First Team

“It’s never about where someone comes from”

Yannick Gerhardt on his commitment against far-right extremism and discrimination.

Yannick Gerhardt vom VfL Wolfsburg geht lächelnd auf den Trainingsplatz.

“We are Team Diversity – because it doesn’t matter where you come from” is the current campaign slogan for VfL Wolfsburg’s seventh diversity matchday, as the club once again takes a stand for tolerance and against all forms of marginalisation. VfL star Yannick Gerhardt, who has already taken a clear stance against the far right on several occasions in the past, fully recognises this. In this interview, the midfielder talks about the political climate in Germany, the atmosphere in the dressing room and his special role as a footballer.

Yannick Gerhardt, our society appears to be increasingly fractured. The spread of right-wing movements worries many people. How do you deal with this?

Yannick: “Of course, I notice the mood in Germany. I’m still optimistic and hopeful that we’ll continue to hold together as a strong democracy. I think it‘s important to clearly distance yourself from discrimination of any kind and, for example, as a footballer who is also in the public eye, to set a positive example, express your opinion and stand up for democratic values.”

Is it also a topic of discussion in the changing room?

Yannick: “Yes, a football team is like normal society. There are different interests. Obviously, you speak to a few others about the political situation, but we’re all agreed on one point: a football team is a good example when it comes to bringing together people of different backgrounds and skin colours. Only your performance matters on the pitch. You can be judged or even criticised for that, but it’s never about where someone comes from or what someone looks like.”

A football team is a good example when it comes to bringing together people of different backgrounds and skin colours.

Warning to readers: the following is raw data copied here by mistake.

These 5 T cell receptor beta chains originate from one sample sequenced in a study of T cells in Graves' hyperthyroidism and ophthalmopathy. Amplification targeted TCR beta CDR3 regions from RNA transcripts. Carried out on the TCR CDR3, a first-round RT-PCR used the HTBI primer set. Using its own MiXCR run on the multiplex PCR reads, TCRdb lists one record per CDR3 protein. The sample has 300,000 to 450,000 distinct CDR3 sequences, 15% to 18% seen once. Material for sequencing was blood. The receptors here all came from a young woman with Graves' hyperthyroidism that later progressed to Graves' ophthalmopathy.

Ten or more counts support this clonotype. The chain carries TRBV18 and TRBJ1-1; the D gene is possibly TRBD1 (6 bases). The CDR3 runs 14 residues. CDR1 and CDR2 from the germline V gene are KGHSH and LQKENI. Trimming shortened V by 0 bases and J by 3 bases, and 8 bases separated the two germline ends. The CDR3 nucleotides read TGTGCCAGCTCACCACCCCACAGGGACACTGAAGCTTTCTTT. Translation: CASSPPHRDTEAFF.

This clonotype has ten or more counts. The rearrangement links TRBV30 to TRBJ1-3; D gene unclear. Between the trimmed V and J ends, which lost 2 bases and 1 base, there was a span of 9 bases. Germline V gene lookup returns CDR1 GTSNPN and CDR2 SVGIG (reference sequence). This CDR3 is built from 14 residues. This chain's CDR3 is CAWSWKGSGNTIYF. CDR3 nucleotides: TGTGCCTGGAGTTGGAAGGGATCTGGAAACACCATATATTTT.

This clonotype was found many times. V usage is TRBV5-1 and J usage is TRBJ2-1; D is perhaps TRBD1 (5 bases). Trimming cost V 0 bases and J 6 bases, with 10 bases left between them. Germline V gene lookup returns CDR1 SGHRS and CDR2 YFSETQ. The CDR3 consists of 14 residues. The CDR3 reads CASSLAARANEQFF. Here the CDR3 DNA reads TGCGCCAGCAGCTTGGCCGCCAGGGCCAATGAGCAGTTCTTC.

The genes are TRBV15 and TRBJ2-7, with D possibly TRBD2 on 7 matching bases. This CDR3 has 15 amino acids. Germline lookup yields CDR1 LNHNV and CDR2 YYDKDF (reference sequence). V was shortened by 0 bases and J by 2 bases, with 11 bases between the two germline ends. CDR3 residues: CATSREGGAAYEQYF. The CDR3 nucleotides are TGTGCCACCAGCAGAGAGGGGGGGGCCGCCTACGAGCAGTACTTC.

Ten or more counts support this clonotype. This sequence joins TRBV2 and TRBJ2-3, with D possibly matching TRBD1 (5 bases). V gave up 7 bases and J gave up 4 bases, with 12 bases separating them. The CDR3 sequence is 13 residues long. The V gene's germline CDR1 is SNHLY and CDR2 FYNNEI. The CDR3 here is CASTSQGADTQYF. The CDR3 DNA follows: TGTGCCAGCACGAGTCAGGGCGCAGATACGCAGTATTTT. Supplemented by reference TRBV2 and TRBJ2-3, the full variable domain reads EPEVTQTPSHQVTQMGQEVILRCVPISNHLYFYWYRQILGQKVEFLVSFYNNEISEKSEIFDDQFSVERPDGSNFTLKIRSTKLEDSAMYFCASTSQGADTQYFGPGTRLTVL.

Yannick Gerhardt

What do you make of the recent talk in Germany about the ‘remigration’ of immigrants?

Yannick: “It shocked and bewildered me. That hark backs to a dark period in Germany. At the same time, though, I’m also encouraged by the reactions to this in Germany. We have seen that people in many cities, including Wolfsburg, are protesting against it – against far-right extremism and discrimination. It gives me hope that we will remain strong as a democracy.”

At the rally in Wolfsburg that you mentioned, you yourself stood on the stage and spoke up.

Yannick: “That was something special for me as a footballer. I saw it as an honour to stand up for these values as part of VfL Wolfsburg. Everyone is invited and welcome to show their colours and send out a statement that we’re not going to drift further to the right as a society. All is not well politically, there’s no denying that, but we should never forget the values that we pledged allegiance to and of which we should be proud.”

As a professional athlete and also essentially as a white, German man, you’re in a privileged position. Is commitment against racism therefore particularly important?

Yannick: “I’m very aware of that, but especially if you’re privileged, you have to stand up against discrimination of any kind. There have been many positive movements in recent years, for example ‘Black Lives Matter’, where all kinds of people have demonstrated. If the purpose is positive and in the spirit of equal treatment and honouring all human rights, then I'm there. Then it doesn't matter whether I have privileges or not. Everyone can participate and take responsibility.”

More on the diversity matchday